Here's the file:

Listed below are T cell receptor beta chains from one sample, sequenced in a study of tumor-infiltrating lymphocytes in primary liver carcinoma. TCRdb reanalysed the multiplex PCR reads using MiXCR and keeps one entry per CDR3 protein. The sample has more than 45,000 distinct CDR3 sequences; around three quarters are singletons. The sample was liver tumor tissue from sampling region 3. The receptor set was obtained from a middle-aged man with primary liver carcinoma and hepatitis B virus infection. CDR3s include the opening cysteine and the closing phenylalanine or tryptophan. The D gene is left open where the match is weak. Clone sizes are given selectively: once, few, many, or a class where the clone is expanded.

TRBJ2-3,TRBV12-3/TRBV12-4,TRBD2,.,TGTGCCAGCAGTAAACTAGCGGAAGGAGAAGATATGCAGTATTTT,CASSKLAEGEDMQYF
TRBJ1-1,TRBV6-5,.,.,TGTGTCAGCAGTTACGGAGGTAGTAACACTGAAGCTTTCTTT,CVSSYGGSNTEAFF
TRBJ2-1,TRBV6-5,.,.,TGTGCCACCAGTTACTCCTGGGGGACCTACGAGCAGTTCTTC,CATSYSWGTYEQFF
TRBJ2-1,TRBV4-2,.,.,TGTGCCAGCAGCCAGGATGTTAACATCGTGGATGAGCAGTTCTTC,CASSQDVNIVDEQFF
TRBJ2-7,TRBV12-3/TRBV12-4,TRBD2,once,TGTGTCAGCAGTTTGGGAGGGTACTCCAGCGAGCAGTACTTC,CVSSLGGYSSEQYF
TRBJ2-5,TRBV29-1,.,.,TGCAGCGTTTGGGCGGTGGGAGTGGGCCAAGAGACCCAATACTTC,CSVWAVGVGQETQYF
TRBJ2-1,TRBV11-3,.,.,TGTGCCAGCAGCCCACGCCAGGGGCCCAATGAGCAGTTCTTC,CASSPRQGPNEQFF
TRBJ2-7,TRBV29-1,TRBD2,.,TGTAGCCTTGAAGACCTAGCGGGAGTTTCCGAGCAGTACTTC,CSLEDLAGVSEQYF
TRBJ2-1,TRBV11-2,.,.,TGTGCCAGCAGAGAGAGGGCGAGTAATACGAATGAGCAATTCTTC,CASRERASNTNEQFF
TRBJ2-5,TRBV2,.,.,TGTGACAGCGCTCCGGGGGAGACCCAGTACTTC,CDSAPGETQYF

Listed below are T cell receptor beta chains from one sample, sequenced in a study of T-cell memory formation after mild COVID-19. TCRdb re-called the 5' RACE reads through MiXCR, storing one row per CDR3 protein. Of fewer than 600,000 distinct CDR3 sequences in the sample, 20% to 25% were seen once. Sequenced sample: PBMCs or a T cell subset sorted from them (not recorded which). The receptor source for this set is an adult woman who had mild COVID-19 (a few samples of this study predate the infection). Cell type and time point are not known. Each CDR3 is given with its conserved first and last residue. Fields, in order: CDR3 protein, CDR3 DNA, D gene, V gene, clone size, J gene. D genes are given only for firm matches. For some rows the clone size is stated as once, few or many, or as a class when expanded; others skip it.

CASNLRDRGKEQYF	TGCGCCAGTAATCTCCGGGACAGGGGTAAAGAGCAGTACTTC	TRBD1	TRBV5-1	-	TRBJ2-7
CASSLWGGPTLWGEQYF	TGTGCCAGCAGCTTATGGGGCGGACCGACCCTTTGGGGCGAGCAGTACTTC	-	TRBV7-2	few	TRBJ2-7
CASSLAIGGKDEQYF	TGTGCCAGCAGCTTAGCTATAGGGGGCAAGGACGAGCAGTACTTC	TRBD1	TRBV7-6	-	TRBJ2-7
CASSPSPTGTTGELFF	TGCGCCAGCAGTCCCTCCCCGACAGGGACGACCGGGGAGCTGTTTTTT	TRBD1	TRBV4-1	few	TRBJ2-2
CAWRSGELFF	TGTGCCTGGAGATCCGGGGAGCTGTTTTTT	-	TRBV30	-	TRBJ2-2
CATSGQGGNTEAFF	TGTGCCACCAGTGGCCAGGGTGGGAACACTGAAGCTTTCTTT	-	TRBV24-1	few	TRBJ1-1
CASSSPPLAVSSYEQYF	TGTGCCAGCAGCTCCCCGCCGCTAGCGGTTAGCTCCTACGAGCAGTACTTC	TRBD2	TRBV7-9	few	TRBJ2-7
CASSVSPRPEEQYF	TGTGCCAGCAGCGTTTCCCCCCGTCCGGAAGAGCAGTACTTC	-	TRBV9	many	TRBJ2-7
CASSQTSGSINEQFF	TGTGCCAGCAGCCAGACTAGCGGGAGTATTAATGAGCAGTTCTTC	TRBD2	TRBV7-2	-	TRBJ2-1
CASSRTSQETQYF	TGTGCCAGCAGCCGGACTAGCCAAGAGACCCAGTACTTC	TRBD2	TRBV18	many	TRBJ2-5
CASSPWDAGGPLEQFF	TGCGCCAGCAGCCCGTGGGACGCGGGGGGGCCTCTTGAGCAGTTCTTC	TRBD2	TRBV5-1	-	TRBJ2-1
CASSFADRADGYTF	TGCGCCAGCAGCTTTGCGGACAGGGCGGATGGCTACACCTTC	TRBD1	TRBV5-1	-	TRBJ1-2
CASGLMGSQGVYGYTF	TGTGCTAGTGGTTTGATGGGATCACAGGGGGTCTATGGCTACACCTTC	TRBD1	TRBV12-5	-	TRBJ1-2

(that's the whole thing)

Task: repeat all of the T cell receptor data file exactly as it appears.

Listed below are T cell receptor beta chains from one sample, sequenced in a study of tumor-infiltrating lymphocytes in primary liver carcinoma. TCRdb reanalysed the multiplex PCR reads using MiXCR and keeps one entry per CDR3 protein. The sample has more than 45,000 distinct CDR3 sequences; around three quarters are singletons. The sample was liver tumor tissue from sampling region 3. The receptor set was obtained from a middle-aged man with primary liver carcinoma and hepatitis B virus infection. CDR3s include the opening cysteine and the closing phenylalanine or tryptophan. The D gene is left open where the match is weak. Clone sizes are given selectively: once, few, many, or a class where the clone is expanded.

TRBJ2-3,TRBV12-3/TRBV12-4,TRBD2,.,TGTGCCAGCAGTAAACTAGCGGAAGGAGAAGATATGCAGTATTTT,CASSKLAEGEDMQYF
TRBJ1-1,TRBV6-5,.,.,TGTGTCAGCAGTTACGGAGGTAGTAACACTGAAGCTTTCTTT,CVSSYGGSNTEAFF
TRBJ2-1,TRBV6-5,.,.,TGTGCCACCAGTTACTCCTGGGGGACCTACGAGCAGTTCTTC,CATSYSWGTYEQFF
TRBJ2-1,TRBV4-2,.,.,TGTGCCAGCAGCCAGGATGTTAACATCGTGGATGAGCAGTTCTTC,CASSQDVNIVDEQFF
TRBJ2-7,TRBV12-3/TRBV12-4,TRBD2,once,TGTGTCAGCAGTTTGGGAGGGTACTCCAGCGAGCAGTACTTC,CVSSLGGYSSEQYF
TRBJ2-5,TRBV29-1,.,.,TGCAGCGTTTGGGCGGTGGGAGTGGGCCAAGAGACCCAATACTTC,CSVWAVGVGQETQYF
TRBJ2-1,TRBV11-3,.,.,TGTGCCAGCAGCCCACGCCAGGGGCCCAATGAGCAGTTCTTC,CASSPRQGPNEQFF
TRBJ2-7,TRBV29-1,TRBD2,.,TGTAGCCTTGAAGACCTAGCGGGAGTTTCCGAGCAGTACTTC,CSLEDLAGVSEQYF
TRBJ2-1,TRBV11-2,.,.,TGTGCCAGCAGAGAGAGGGCGAGTAATACGAATGAGCAATTCTTC,CASRERASNTNEQFF
TRBJ2-5,TRBV2,.,.,TGTGACAGCGCTCCGGGGGAGACCCAGTACTTC,CDSAPGETQYF

Listed below are T cell receptor beta chains from one sample, sequenced in a study of T-cell memory formation after mild COVID-19. TCRdb re-called the 5' RACE reads through MiXCR, storing one row per CDR3 protein. Of fewer than 600,000 distinct CDR3 sequences in the sample, 20% to 25% were seen once. Sequenced sample: PBMCs or a T cell subset sorted from them (not recorded which). The receptor source for this set is an adult woman who had mild COVID-19 (a few samples of this study predate the infection). Cell type and time point are not known. Each CDR3 is given with its conserved first and last residue. Fields, in order: CDR3 protein, CDR3 DNA, D gene, V gene, clone size, J gene. D genes are given only for firm matches. For some rows the clone size is stated as once, few or many, or as a class when expanded; others skip it.

CASNLRDRGKEQYF	TGCGCCAGTAATCTCCGGGACAGGGGTAAAGAGCAGTACTTC	TRBD1	TRBV5-1	-	TRBJ2-7
CASSLWGGPTLWGEQYF	TGTGCCAGCAGCTTATGGGGCGGACCGACCCTTTGGGGCGAGCAGTACTTC	-	TRBV7-2	few	TRBJ2-7
CASSLAIGGKDEQYF	TGTGCCAGCAGCTTAGCTATAGGGGGCAAGGACGAGCAGTACTTC	TRBD1	TRBV7-6	-	TRBJ2-7
CASSPSPTGTTGELFF	TGCGCCAGCAGTCCCTCCCCGACAGGGACGACCGGGGAGCTGTTTTTT	TRBD1	TRBV4-1	few	TRBJ2-2
CAWRSGELFF	TGTGCCTGGAGATCCGGGGAGCTGTTTTTT	-	TRBV30	-	TRBJ2-2
CATSGQGGNTEAFF	TGTGCCACCAGTGGCCAGGGTGGGAACACTGAAGCTTTCTTT	-	TRBV24-1	few	TRBJ1-1
CASSSPPLAVSSYEQYF	TGTGCCAGCAGCTCCCCGCCGCTAGCGGTTAGCTCCTACGAGCAGTACTTC	TRBD2	TRBV7-9	few	TRBJ2-7
CASSVSPRPEEQYF	TGTGCCAGCAGCGTTTCCCCCCGTCCGGAAGAGCAGTACTTC	-	TRBV9	many	TRBJ2-7
CASSQTSGSINEQFF	TGTGCCAGCAGCCAGACTAGCGGGAGTATTAATGAGCAGTTCTTC	TRBD2	TRBV7-2	-	TRBJ2-1
CASSRTSQETQYF	TGTGCCAGCAGCCGGACTAGCCAAGAGACCCAGTACTTC	TRBD2	TRBV18	many	TRBJ2-5
CASSPWDAGGPLEQFF	TGCGCCAGCAGCCCGTGGGACGCGGGGGGGCCTCTTGAGCAGTTCTTC	TRBD2	TRBV5-1	-	TRBJ2-1
CASSFADRADGYTF	TGCGCCAGCAGCTTTGCGGACAGGGCGGATGGCTACACCTTC	TRBD1	TRBV5-1	-	TRBJ1-2
CASGLMGSQGVYGYTF	TGTGCTAGTGGTTTGATGGGATCACAGGGGGTCTATGGCTACACCTTC	TRBD1	TRBV12-5	-	TRBJ1-2